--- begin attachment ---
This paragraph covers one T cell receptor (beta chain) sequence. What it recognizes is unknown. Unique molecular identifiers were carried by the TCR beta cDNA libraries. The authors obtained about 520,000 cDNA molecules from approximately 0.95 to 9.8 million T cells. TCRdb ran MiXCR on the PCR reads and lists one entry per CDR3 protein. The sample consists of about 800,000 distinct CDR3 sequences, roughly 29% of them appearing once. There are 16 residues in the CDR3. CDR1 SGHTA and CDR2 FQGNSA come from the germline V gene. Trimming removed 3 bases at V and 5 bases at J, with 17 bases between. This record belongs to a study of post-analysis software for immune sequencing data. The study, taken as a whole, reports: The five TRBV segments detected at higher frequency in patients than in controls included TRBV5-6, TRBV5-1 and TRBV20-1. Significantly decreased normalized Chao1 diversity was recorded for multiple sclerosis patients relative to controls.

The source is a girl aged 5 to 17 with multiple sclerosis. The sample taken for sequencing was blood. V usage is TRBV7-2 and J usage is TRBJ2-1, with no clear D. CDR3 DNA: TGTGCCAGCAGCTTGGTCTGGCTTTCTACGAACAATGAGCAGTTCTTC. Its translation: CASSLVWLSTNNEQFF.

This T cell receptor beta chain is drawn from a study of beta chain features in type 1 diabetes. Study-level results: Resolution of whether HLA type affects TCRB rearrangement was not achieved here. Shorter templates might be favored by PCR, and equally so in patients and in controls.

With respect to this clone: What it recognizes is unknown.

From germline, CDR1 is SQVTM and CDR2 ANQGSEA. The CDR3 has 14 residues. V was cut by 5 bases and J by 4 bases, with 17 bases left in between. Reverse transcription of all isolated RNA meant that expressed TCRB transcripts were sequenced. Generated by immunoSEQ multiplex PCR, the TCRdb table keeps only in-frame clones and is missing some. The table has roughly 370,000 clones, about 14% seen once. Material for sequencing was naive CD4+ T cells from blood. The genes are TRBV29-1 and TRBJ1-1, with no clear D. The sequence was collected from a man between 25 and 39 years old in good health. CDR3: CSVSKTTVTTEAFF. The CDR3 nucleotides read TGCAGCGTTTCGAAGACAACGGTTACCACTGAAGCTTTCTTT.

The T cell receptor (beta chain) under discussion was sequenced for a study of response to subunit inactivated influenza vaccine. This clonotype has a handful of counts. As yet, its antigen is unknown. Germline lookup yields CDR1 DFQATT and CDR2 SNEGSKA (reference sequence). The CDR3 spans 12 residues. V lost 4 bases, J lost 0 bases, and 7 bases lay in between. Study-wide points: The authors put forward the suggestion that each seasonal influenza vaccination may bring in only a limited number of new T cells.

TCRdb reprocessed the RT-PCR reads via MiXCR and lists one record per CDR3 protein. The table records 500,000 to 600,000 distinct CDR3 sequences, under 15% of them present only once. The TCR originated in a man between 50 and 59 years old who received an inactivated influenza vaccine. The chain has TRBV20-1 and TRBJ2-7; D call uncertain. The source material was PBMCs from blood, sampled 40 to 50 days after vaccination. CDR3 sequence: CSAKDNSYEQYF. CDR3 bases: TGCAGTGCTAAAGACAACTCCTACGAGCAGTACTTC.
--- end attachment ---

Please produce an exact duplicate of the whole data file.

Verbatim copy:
This paragraph covers one T cell receptor (beta chain) sequence. What it recognizes is unknown. Unique molecular identifiers were carried by the TCR beta cDNA libraries. The authors obtained about 520,000 cDNA molecules from approximately 0.95 to 9.8 million T cells. TCRdb ran MiXCR on the PCR reads and lists one entry per CDR3 protein. The sample consists of about 800,000 distinct CDR3 sequences, roughly 29% of them appearing once. There are 16 residues in the CDR3. CDR1 SGHTA and CDR2 FQGNSA come from the germline V gene. Trimming removed 3 bases at V and 5 bases at J, with 17 bases between. This record belongs to a study of post-analysis software for immune sequencing data. The study, taken as a whole, reports: The five TRBV segments detected at higher frequency in patients than in controls included TRBV5-6, TRBV5-1 and TRBV20-1. Significantly decreased normalized Chao1 diversity was recorded for multiple sclerosis patients relative to controls.

The source is a girl aged 5 to 17 with multiple sclerosis. The sample taken for sequencing was blood. V usage is TRBV7-2 and J usage is TRBJ2-1, with no clear D. CDR3 DNA: TGTGCCAGCAGCTTGGTCTGGCTTTCTACGAACAATGAGCAGTTCTTC. Its translation: CASSLVWLSTNNEQFF.

This T cell receptor beta chain is drawn from a study of beta chain features in type 1 diabetes. Study-level results: Resolution of whether HLA type affects TCRB rearrangement was not achieved here. Shorter templates might be favored by PCR, and equally so in patients and in controls.

With respect to this clone: What it recognizes is unknown.

From germline, CDR1 is SQVTM and CDR2 ANQGSEA. The CDR3 has 14 residues. V was cut by 5 bases and J by 4 bases, with 17 bases left in between. Reverse transcription of all isolated RNA meant that expressed TCRB transcripts were sequenced. Generated by immunoSEQ multiplex PCR, the TCRdb table keeps only in-frame clones and is missing some. The table has roughly 370,000 clones, about 14% seen once. Material for sequencing was naive CD4+ T cells from blood. The genes are TRBV29-1 and TRBJ1-1, with no clear D. The sequence was collected from a man between 25 and 39 years old in good health. CDR3: CSVSKTTVTTEAFF. The CDR3 nucleotides read TGCAGCGTTTCGAAGACAACGGTTACCACTGAAGCTTTCTTT.

The T cell receptor (beta chain) under discussion was sequenced for a study of response to subunit inactivated influenza vaccine. This clonotype has a handful of counts. As yet, its antigen is unknown. Germline lookup yields CDR1 DFQATT and CDR2 SNEGSKA (reference sequence). The CDR3 spans 12 residues. V lost 4 bases, J lost 0 bases, and 7 bases lay in between. Study-wide points: The authors put forward the suggestion that each seasonal influenza vaccination may bring in only a limited number of new T cells.

TCRdb reprocessed the RT-PCR reads via MiXCR and lists one record per CDR3 protein. The table records 500,000 to 600,000 distinct CDR3 sequences, under 15% of them present only once. The TCR originated in a man between 50 and 59 years old who received an inactivated influenza vaccine. The chain has TRBV20-1 and TRBJ2-7; D call uncertain. The source material was PBMCs from blood, sampled 40 to 50 days after vaccination. CDR3 sequence: CSAKDNSYEQYF. CDR3 bases: TGCAGTGCTAAAGACAACTCCTACGAGCAGTACTTC.